- Sajid Javid, the home secretary, has has signalled a departure from the Conservatives’ past approach to the police, telling officers he would prioritise getting them more money to reflect the increased demands on them.
Mike Russell, the Scottish government Brexit minister, was more blunt. He posted this on Twitter.
- Labour’s attempt to force the government to slash the pay of transport secretary Chris Grayling has failed after being voted down by MPs. As the Press Association reports, the motion to cut Grayling’s pay by £2,400 – the cost of a season ticket to London from his Epsom and Ewell constituency – was tabled after Labour deemed that his handling of the East Coast Main Line franchise agreement had “fallen desperately short” of a minister. In a scathing attack, shadow transport secretary Andy McDonald accused Grayling of being “asleep at the wheel” and said he was “incapable of being direct with members of parliament and the public alike”. He said:
The motion to slash Grayling’s pay was voted down by 304 votes to 271
That’s all from me for today.
Thanks for the comments.
At a press conference in Chile Boris Johnson, the Brexiter foreign secretary, was asked about the Brexit minister Suella Braverman’s comment to a committee this morning that MPs will have to vote on a financial payments to the EU before a legally-binding agreement has been reached on the future trade relationship. (See 9.57am.) He played down the signifcance of this, telling journalists:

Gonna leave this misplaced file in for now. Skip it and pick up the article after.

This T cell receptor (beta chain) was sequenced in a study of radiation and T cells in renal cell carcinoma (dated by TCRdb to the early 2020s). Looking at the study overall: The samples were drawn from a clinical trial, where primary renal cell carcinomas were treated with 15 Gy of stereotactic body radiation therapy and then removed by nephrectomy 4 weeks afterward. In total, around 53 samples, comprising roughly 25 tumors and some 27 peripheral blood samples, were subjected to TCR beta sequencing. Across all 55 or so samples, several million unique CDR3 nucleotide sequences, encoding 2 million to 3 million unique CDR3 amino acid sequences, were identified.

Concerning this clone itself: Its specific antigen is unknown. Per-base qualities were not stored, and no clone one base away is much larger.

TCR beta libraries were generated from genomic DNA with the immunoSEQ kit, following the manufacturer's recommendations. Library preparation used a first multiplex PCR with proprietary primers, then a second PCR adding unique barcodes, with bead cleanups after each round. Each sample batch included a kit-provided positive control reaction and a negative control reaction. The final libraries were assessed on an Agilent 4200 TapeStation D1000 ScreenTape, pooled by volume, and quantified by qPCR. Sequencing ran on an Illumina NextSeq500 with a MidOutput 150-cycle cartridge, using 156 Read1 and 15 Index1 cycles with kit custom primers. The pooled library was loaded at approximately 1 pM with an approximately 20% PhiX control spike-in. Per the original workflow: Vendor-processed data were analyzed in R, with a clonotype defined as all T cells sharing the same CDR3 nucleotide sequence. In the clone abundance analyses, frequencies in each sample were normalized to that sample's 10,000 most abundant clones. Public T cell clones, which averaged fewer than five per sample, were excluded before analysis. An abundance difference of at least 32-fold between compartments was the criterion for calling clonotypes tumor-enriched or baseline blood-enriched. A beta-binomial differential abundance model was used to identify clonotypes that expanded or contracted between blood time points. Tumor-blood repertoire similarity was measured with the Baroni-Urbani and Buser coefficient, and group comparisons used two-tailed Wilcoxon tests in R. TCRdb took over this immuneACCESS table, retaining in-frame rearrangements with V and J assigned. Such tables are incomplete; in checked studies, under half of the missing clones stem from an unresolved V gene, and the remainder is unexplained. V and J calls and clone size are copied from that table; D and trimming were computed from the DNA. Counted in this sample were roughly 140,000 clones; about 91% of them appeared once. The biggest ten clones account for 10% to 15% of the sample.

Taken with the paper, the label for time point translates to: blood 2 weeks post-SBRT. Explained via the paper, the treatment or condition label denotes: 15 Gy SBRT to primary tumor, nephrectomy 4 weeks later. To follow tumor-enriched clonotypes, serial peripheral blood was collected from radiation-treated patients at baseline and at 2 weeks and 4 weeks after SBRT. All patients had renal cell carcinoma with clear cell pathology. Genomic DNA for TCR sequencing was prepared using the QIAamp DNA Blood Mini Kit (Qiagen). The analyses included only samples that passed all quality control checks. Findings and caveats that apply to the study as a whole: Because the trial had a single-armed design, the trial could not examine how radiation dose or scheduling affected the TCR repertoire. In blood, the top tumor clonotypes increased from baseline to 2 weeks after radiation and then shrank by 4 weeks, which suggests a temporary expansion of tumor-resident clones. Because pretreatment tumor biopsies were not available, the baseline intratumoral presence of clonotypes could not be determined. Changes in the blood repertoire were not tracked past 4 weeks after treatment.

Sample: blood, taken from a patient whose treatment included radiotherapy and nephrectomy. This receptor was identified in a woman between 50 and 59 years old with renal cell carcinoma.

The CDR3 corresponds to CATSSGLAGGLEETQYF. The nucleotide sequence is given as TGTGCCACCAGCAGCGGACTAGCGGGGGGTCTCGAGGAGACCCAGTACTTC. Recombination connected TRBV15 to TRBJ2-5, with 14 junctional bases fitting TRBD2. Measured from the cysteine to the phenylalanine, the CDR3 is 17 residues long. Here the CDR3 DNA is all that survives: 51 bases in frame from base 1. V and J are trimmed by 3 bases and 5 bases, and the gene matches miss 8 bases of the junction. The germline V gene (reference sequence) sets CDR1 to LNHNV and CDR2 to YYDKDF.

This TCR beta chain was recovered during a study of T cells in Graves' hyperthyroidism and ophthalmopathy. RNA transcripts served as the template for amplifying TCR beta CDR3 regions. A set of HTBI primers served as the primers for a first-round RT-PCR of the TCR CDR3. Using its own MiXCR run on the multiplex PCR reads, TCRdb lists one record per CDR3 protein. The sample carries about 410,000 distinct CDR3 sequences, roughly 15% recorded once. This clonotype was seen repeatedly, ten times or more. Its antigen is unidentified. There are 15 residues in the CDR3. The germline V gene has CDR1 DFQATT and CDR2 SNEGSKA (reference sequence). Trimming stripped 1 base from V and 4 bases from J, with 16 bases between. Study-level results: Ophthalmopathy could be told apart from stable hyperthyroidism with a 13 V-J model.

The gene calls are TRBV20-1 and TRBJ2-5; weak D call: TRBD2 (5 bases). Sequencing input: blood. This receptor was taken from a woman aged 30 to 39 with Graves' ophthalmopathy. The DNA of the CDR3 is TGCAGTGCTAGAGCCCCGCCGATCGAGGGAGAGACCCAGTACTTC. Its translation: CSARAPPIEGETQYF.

From George Parker, political editor of the Financial Times
From George Osborne, the Evening Standard editor and former Conservative chancellor
From the FT’s Jim Pickard
From Hugh Bennett, deputy editor of BrexitCentral
And Jon Thompson, the HMRC boss, also explained why he thought the new customs partnership (NCP) proposal could cost business nothing once it was up and running.
The NCP would involve the UK collecting tariffs on imports at the EU rate on behalf of the EU and then reimbursing firms if the goods were only sold in the UK and if the UK tariff on said goods was lower than the EU one.
Thompson said that setting up the system would cost around £700m.
After that, he said, “you could argue that the NCP has a net cost of zero or less, depending on the tariffs.” He explained:
Thompson said that, if the UK were to cut all tariffs on goods to zero, the maximum amount that British firms would have to pay would be £3.4bn. That would be the amount they would be paying because they were paying EU import tariffs on goods zero-rated by the UK.
But the firms would be able to claim that money back, he said.
Downing Street has dismissed the HMRC figures about the cost of “max fac” as…